The hippocampal formation is thought to learn spatial maps of environments, and in many models this learning process consists of forming a sensory association for each location in the environment. This is inefficient, akin to learning a large lookup table for each environment. Spatial maps can be learned much more efficiently if the maps instead consist of arrangements of sparse environment parts.In this work, we approach spatial mapping as a problem of learning graphs of environment parts. Each node in the learned graph, represented by hippocampal engram cells, is associated with feature information in lateral entorhinal cortex (LEC) and location information in medial entorhinal cortex (MEC). Each edge in the graph represents the relationship between two parts, and it is associated with coarse displacement information. Thus, the model uses a hybrid approach to storing spatial information, learning ambiguous grid cell locations of environment parts and also learning coarse displacements between those parts. The two complement each other, as the grid cells provide fine-grained resolution that augments the coarse displacements while the coarse displacements disambiguate the grid cells so that a single module is sufficient for unambiguously representing locations.
Using this graph approach, environments can be learned with just a few associations, and the graph can be formed nearly instantly by attending to each of the environment parts. This arrangement-of-parts model offers interesting perspectives on multiple hippocampal phenomena. First, it suggests that each entorhinal module is running an independent mapping system, rather than requiring the modules to work together to represent unambiguous locations. Second, it suggests a reason why grid cells seem to track viewed locations, as that information is exactly what should be associated with nodes in the graph. Third, it offers an explanation for grid cell distortions, suggesting that they occur because the animal fits idealized parts onto actual environment features, and based on this insight we use empirical grid cell data to reconstruct the idealized maps that could lead to such distortions. Fourth, this view explains why hippocampal engram cells are often classified as place cells, suggesting that they actually represent a node in a graph which the animal can attend to from many locations. Fifth, the core idea of associating arbitrary information with nodes and edges is not inherently spatial, so this graph-based view of processing in the hippocampal formation can expand to incorporate non-spatial tasks.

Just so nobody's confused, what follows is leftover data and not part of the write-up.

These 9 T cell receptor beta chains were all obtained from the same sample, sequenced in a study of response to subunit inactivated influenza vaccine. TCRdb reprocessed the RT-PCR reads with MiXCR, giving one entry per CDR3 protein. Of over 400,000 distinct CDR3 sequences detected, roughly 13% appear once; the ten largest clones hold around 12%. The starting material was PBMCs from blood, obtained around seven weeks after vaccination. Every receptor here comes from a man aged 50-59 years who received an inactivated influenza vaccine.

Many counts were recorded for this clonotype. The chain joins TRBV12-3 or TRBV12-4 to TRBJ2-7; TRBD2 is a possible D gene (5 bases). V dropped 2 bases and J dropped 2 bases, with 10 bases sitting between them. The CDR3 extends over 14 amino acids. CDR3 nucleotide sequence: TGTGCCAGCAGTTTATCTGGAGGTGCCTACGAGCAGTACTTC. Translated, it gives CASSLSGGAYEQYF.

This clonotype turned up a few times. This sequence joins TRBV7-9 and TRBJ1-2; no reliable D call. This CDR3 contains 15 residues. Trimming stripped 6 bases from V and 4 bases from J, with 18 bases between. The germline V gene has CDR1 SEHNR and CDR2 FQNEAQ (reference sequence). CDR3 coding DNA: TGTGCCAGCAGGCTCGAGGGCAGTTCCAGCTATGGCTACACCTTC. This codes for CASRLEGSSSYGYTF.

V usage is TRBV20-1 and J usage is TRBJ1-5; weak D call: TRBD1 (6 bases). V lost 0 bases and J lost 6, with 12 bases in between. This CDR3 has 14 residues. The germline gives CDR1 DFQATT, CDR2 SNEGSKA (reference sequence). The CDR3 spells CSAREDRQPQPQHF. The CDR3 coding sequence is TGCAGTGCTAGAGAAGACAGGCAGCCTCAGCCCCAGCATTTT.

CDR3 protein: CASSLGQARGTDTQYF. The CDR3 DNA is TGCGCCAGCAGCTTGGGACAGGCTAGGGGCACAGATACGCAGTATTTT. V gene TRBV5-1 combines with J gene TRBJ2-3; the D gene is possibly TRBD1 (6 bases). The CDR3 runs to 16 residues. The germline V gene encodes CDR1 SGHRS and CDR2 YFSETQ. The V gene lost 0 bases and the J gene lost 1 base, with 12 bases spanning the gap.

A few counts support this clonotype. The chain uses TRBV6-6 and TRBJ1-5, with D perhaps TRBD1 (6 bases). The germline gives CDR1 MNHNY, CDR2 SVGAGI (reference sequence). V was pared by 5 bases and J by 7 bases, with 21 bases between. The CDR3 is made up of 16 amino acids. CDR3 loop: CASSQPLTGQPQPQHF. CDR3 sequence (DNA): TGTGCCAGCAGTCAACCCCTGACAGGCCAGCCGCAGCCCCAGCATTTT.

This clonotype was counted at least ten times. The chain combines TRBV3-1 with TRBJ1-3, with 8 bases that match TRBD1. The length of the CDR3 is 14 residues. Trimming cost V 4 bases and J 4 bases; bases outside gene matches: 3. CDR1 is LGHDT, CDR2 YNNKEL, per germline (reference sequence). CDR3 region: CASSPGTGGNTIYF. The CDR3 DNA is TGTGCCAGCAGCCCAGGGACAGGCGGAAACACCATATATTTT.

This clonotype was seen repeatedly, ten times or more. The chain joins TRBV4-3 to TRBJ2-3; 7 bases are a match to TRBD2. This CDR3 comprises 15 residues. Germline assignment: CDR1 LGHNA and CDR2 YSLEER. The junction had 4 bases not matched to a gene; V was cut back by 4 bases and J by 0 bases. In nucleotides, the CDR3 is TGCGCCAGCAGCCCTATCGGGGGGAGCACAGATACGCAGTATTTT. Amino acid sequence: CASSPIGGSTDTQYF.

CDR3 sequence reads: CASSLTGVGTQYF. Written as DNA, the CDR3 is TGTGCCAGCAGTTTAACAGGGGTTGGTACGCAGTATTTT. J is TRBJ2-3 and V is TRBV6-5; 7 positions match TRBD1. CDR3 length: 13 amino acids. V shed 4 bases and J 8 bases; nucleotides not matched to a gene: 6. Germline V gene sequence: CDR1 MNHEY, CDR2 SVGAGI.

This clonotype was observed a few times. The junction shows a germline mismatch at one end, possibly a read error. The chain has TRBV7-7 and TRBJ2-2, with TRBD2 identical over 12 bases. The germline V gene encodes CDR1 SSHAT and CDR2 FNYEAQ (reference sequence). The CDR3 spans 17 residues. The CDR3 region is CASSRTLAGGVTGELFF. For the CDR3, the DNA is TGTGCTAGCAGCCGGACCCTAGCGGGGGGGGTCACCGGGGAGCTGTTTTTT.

Our model shows that hippocampal modules may dynamically create graphs representing spatial arrangements, and it opens up new ways of understanding how animals make rapid spatial and non-spatial inferences.